‘A little bit unusual’

Delays between the ocean and atmosphere lining up are not unheard of, but Dr Taschetto says it usually does not take this long.

“It can take a while, but at the moment it’s a little bit unusual that the ocean is in an El Niño pattern and the atmosphere is not responding to it,” she said.

She said there was still plenty of time for an El Niño to be called and that historical records showed it had developed during September, October and November in the past.

There have also been cases when the atmosphere has never swung into El Niño mode, despite strong warming in the ocean.

The most recent example occurred in 2014, when a strong El Niño was forecast but did not kick in until the following year.

Dr Taschetto said it was too early to say whether this year would be similar to 2014.

At the moment, however, the odds are in favour of an El Niño developing.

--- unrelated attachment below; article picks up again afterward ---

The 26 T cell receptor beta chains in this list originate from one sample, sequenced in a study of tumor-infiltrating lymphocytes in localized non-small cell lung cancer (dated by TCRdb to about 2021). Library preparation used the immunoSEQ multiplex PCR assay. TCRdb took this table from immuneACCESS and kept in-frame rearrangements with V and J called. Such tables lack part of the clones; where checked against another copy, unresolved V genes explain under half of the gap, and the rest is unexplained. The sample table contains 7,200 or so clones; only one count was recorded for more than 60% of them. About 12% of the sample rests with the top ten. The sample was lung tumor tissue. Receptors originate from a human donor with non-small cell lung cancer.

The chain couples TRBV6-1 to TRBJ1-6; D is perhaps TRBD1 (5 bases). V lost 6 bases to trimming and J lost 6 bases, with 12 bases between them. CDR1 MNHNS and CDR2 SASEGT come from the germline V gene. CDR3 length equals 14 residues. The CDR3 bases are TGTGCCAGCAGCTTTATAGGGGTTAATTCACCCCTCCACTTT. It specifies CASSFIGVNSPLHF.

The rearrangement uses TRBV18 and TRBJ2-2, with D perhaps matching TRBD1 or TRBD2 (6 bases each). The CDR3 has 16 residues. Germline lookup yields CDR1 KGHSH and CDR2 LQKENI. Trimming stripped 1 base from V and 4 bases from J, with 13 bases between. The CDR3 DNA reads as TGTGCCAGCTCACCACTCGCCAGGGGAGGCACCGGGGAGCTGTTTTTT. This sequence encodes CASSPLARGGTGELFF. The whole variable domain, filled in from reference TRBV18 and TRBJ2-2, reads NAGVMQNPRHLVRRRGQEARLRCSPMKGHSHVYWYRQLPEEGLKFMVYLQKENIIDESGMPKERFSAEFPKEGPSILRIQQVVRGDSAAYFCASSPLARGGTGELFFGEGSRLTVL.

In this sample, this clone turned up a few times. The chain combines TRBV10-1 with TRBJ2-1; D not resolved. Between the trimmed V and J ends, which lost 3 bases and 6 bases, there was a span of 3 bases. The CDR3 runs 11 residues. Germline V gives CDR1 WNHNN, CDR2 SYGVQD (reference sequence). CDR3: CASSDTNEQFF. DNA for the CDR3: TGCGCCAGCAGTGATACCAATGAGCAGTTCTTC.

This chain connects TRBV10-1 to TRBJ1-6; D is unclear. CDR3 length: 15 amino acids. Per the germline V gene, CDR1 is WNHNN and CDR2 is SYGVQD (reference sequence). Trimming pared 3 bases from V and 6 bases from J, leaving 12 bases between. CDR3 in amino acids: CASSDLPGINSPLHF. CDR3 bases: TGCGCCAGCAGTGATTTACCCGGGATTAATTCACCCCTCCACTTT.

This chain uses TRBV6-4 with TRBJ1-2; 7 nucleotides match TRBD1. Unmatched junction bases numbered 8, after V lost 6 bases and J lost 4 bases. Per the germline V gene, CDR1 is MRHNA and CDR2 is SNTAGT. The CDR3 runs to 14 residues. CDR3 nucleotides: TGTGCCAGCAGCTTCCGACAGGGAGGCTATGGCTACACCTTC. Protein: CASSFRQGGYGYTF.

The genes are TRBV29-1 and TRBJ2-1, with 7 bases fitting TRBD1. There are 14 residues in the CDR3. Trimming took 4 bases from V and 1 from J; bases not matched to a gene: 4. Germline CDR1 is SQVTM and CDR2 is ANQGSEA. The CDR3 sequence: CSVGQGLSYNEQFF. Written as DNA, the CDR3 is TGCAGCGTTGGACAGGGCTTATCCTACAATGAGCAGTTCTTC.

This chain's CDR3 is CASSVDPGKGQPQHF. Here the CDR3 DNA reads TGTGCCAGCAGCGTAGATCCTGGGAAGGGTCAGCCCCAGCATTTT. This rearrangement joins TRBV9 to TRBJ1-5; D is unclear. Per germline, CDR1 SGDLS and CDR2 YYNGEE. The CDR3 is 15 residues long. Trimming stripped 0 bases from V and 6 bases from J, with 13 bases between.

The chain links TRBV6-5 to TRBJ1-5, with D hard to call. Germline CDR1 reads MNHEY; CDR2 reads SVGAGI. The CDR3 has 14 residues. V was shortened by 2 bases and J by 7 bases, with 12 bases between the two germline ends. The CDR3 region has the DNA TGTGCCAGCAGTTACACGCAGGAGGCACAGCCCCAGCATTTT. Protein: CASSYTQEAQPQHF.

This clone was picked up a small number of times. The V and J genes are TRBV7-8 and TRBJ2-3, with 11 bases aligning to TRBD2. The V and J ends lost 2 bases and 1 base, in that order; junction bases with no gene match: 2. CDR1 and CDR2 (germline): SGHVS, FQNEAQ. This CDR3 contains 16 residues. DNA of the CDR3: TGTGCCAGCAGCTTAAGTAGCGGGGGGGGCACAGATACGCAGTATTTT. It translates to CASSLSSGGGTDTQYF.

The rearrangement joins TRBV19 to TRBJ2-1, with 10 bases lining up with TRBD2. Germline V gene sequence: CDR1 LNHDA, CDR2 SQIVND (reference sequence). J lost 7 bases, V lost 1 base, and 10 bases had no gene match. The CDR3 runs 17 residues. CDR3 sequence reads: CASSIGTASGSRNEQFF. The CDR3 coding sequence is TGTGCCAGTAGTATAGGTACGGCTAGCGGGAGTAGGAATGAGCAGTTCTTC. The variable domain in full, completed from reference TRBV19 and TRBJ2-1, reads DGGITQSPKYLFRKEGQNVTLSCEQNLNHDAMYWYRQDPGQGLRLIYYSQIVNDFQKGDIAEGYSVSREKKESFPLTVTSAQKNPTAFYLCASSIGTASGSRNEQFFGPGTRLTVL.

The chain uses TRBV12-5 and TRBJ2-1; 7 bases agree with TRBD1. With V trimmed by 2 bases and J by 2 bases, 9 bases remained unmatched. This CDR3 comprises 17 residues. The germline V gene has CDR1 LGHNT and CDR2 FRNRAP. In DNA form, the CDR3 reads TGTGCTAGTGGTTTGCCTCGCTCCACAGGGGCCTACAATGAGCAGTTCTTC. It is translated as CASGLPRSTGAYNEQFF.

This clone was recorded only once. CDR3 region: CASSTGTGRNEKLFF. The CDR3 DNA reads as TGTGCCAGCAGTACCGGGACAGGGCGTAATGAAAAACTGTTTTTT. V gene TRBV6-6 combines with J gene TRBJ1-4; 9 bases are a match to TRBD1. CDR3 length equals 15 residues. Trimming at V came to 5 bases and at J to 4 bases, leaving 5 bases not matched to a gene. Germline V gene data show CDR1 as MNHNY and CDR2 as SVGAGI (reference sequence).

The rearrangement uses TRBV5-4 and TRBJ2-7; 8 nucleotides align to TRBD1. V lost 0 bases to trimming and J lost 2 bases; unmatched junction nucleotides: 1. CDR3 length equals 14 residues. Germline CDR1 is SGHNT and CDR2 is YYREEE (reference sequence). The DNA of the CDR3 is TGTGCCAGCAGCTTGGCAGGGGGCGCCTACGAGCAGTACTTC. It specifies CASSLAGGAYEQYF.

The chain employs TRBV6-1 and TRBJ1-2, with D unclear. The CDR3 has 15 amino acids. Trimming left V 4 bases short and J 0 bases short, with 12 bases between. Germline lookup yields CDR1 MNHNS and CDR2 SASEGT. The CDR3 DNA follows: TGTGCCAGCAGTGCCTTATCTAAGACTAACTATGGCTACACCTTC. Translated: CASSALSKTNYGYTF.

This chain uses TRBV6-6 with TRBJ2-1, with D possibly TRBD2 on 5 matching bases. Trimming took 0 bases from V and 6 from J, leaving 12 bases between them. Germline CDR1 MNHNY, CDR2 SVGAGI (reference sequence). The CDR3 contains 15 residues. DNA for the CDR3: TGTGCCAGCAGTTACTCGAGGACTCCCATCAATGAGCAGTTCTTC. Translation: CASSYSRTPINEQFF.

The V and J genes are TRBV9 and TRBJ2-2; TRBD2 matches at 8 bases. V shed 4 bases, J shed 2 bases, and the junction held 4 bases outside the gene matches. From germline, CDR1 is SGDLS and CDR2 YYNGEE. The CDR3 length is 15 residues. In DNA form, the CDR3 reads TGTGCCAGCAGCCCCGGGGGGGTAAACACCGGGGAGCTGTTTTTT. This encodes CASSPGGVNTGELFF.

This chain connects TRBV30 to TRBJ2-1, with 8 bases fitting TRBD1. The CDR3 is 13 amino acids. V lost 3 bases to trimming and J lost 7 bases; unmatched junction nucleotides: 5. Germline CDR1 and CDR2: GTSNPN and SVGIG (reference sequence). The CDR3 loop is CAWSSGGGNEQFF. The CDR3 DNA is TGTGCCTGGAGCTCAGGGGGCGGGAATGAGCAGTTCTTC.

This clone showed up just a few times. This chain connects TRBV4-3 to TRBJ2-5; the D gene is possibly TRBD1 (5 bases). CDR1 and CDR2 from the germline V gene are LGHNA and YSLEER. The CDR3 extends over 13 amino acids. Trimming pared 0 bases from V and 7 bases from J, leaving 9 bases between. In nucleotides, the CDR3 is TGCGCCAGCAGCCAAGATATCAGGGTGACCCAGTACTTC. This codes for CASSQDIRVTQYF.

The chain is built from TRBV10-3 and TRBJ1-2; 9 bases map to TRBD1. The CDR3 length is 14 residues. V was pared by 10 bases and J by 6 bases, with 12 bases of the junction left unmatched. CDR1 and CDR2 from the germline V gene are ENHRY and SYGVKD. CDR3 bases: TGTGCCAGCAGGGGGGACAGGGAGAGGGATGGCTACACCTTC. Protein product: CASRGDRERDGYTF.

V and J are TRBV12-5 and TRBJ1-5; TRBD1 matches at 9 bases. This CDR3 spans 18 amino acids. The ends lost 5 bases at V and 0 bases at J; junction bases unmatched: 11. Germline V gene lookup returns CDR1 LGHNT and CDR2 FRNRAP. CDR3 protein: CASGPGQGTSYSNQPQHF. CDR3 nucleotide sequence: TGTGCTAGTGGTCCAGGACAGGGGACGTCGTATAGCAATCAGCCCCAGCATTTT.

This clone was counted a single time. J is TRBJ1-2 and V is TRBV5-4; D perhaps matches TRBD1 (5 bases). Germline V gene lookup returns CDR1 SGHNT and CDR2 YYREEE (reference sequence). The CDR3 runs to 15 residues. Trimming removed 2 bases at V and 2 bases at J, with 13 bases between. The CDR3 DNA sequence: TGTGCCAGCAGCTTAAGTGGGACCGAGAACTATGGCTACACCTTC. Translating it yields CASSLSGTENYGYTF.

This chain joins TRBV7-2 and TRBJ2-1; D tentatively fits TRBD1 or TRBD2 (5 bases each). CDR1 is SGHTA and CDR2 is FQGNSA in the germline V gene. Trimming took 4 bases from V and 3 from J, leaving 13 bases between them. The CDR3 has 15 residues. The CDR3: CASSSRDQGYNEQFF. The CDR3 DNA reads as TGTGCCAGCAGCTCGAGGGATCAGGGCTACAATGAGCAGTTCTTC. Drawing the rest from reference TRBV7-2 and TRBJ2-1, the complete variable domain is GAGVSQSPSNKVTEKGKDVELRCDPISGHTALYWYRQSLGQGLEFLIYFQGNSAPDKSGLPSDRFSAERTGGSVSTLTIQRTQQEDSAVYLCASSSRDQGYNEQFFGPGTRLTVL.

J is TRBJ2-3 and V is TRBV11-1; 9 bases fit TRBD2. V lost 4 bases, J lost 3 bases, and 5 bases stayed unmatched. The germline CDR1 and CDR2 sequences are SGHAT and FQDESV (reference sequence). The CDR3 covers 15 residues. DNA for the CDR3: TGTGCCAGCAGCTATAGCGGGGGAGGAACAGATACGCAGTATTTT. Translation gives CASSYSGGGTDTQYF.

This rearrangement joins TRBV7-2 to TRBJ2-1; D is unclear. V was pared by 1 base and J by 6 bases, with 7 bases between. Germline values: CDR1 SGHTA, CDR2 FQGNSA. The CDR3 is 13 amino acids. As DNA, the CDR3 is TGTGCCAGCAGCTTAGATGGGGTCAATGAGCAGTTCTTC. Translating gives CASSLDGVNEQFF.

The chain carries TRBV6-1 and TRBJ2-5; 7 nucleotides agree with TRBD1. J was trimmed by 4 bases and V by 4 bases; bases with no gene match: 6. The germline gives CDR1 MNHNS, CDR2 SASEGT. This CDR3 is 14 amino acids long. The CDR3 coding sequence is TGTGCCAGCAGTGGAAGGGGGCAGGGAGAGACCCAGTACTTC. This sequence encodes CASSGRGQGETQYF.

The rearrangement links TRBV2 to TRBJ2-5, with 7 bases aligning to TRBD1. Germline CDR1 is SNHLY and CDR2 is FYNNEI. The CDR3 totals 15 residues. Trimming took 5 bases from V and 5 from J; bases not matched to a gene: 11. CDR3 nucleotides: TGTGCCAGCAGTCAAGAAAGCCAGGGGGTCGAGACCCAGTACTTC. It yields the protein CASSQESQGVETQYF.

What’s the difference?

El Niño is a major factor in the world’s climate and helps climatologists project the general climate patterns several months in advance.

But it is not the be-all and end-all of weather outlooks, especially for the next three months. Even without El Niño being declared much of Australia is forecast to be dry during spring.

The BoM often encourages people to look to its long-range forecasts for the best guidance on likely climate outcomes.

This outlook factors in the physics of the atmosphere, oceans, ice and land.

It also incorporates climate change and natural climate drivers such as El Niño.

Story written by *Tyne Logan, the ABC Perth’s weather and climate reporter.